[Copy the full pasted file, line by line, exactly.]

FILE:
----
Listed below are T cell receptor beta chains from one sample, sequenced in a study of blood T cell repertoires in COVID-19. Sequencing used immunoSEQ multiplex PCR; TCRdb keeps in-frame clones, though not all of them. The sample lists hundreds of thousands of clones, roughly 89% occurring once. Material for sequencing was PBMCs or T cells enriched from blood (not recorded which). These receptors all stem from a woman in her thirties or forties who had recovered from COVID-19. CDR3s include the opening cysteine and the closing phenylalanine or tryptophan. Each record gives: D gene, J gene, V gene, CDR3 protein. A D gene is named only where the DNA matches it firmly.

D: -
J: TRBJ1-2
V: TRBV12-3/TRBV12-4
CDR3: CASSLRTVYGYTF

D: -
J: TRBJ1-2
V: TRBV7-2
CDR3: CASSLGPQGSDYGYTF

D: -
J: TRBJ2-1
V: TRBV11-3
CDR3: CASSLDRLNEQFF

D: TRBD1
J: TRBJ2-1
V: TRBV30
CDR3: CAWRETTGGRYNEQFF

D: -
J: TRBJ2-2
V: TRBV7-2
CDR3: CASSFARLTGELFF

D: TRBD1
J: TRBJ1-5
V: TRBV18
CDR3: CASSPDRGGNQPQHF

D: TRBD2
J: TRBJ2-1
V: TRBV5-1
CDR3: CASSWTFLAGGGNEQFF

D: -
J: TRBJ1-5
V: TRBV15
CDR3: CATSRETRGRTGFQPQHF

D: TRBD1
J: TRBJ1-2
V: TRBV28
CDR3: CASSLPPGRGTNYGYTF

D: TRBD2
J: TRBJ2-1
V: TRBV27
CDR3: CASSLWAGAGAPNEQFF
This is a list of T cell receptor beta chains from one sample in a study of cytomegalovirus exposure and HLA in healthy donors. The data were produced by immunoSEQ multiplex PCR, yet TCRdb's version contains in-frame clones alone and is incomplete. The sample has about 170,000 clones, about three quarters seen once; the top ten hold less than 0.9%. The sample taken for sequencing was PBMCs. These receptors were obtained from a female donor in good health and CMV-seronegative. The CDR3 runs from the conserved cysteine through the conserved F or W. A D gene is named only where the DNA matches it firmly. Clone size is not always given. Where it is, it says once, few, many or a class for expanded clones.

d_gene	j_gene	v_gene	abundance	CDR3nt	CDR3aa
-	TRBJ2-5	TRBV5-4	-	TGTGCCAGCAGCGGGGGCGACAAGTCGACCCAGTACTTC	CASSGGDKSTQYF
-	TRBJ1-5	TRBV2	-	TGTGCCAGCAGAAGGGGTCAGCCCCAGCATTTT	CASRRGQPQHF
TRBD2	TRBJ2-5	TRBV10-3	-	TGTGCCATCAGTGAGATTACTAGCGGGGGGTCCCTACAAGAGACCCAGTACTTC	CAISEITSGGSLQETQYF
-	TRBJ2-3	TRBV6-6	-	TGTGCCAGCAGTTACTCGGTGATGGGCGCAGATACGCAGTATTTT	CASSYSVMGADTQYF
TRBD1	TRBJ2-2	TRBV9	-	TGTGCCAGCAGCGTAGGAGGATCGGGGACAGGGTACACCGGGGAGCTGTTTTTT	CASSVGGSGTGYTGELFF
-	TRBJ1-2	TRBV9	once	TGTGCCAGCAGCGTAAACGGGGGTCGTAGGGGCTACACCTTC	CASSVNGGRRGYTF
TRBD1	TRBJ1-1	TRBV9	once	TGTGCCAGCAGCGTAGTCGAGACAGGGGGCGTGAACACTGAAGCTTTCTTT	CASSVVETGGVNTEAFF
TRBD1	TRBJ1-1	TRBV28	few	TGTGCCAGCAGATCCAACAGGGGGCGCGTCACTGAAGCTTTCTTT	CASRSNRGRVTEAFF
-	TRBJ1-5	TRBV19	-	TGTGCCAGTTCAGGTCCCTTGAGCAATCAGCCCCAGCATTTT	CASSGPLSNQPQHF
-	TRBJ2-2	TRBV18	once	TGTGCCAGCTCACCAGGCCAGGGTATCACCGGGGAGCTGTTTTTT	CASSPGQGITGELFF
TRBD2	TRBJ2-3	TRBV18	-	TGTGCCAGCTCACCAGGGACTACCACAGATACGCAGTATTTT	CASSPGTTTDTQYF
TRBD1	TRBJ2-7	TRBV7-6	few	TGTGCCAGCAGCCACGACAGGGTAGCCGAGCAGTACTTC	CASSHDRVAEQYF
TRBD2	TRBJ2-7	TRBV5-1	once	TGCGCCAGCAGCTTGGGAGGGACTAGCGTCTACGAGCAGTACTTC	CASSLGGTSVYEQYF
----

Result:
Listed below are T cell receptor beta chains from one sample, sequenced in a study of blood T cell repertoires in COVID-19. Sequencing used immunoSEQ multiplex PCR; TCRdb keeps in-frame clones, though not all of them. The sample lists hundreds of thousands of clones, roughly 89% occurring once. Material for sequencing was PBMCs or T cells enriched from blood (not recorded which). These receptors all stem from a woman in her thirties or forties who had recovered from COVID-19. CDR3s include the opening cysteine and the closing phenylalanine or tryptophan. Each record gives: D gene, J gene, V gene, CDR3 protein. A D gene is named only where the DNA matches it firmly.

D: -
J: TRBJ1-2
V: TRBV12-3/TRBV12-4
CDR3: CASSLRTVYGYTF

D: -
J: TRBJ1-2
V: TRBV7-2
CDR3: CASSLGPQGSDYGYTF

D: -
J: TRBJ2-1
V: TRBV11-3
CDR3: CASSLDRLNEQFF

D: TRBD1
J: TRBJ2-1
V: TRBV30
CDR3: CAWRETTGGRYNEQFF

D: -
J: TRBJ2-2
V: TRBV7-2
CDR3: CASSFARLTGELFF

D: TRBD1
J: TRBJ1-5
V: TRBV18
CDR3: CASSPDRGGNQPQHF

D: TRBD2
J: TRBJ2-1
V: TRBV5-1
CDR3: CASSWTFLAGGGNEQFF

D: -
J: TRBJ1-5
V: TRBV15
CDR3: CATSRETRGRTGFQPQHF

D: TRBD1
J: TRBJ1-2
V: TRBV28
CDR3: CASSLPPGRGTNYGYTF

D: TRBD2
J: TRBJ2-1
V: TRBV27
CDR3: CASSLWAGAGAPNEQFF
This is a list of T cell receptor beta chains from one sample in a study of cytomegalovirus exposure and HLA in healthy donors. The data were produced by immunoSEQ multiplex PCR, yet TCRdb's version contains in-frame clones alone and is incomplete. The sample has about 170,000 clones, about three quarters seen once; the top ten hold less than 0.9%. The sample taken for sequencing was PBMCs. These receptors were obtained from a female donor in good health and CMV-seronegative. The CDR3 runs from the conserved cysteine through the conserved F or W. A D gene is named only where the DNA matches it firmly. Clone size is not always given. Where it is, it says once, few, many or a class for expanded clones.

d_gene	j_gene	v_gene	abundance	CDR3nt	CDR3aa
-	TRBJ2-5	TRBV5-4	-	TGTGCCAGCAGCGGGGGCGACAAGTCGACCCAGTACTTC	CASSGGDKSTQYF
-	TRBJ1-5	TRBV2	-	TGTGCCAGCAGAAGGGGTCAGCCCCAGCATTTT	CASRRGQPQHF
TRBD2	TRBJ2-5	TRBV10-3	-	TGTGCCATCAGTGAGATTACTAGCGGGGGGTCCCTACAAGAGACCCAGTACTTC	CAISEITSGGSLQETQYF
-	TRBJ2-3	TRBV6-6	-	TGTGCCAGCAGTTACTCGGTGATGGGCGCAGATACGCAGTATTTT	CASSYSVMGADTQYF
TRBD1	TRBJ2-2	TRBV9	-	TGTGCCAGCAGCGTAGGAGGATCGGGGACAGGGTACACCGGGGAGCTGTTTTTT	CASSVGGSGTGYTGELFF
-	TRBJ1-2	TRBV9	once	TGTGCCAGCAGCGTAAACGGGGGTCGTAGGGGCTACACCTTC	CASSVNGGRRGYTF
TRBD1	TRBJ1-1	TRBV9	once	TGTGCCAGCAGCGTAGTCGAGACAGGGGGCGTGAACACTGAAGCTTTCTTT	CASSVVETGGVNTEAFF
TRBD1	TRBJ1-1	TRBV28	few	TGTGCCAGCAGATCCAACAGGGGGCGCGTCACTGAAGCTTTCTTT	CASRSNRGRVTEAFF
-	TRBJ1-5	TRBV19	-	TGTGCCAGTTCAGGTCCCTTGAGCAATCAGCCCCAGCATTTT	CASSGPLSNQPQHF
-	TRBJ2-2	TRBV18	once	TGTGCCAGCTCACCAGGCCAGGGTATCACCGGGGAGCTGTTTTTT	CASSPGQGITGELFF
TRBD2	TRBJ2-3	TRBV18	-	TGTGCCAGCTCACCAGGGACTACCACAGATACGCAGTATTTT	CASSPGTTTDTQYF
TRBD1	TRBJ2-7	TRBV7-6	few	TGTGCCAGCAGCCACGACAGGGTAGCCGAGCAGTACTTC	CASSHDRVAEQYF
TRBD2	TRBJ2-7	TRBV5-1	once	TGCGCCAGCAGCTTGGGAGGGACTAGCGTCTACGAGCAGTACTTC	CASSLGGTSVYEQYF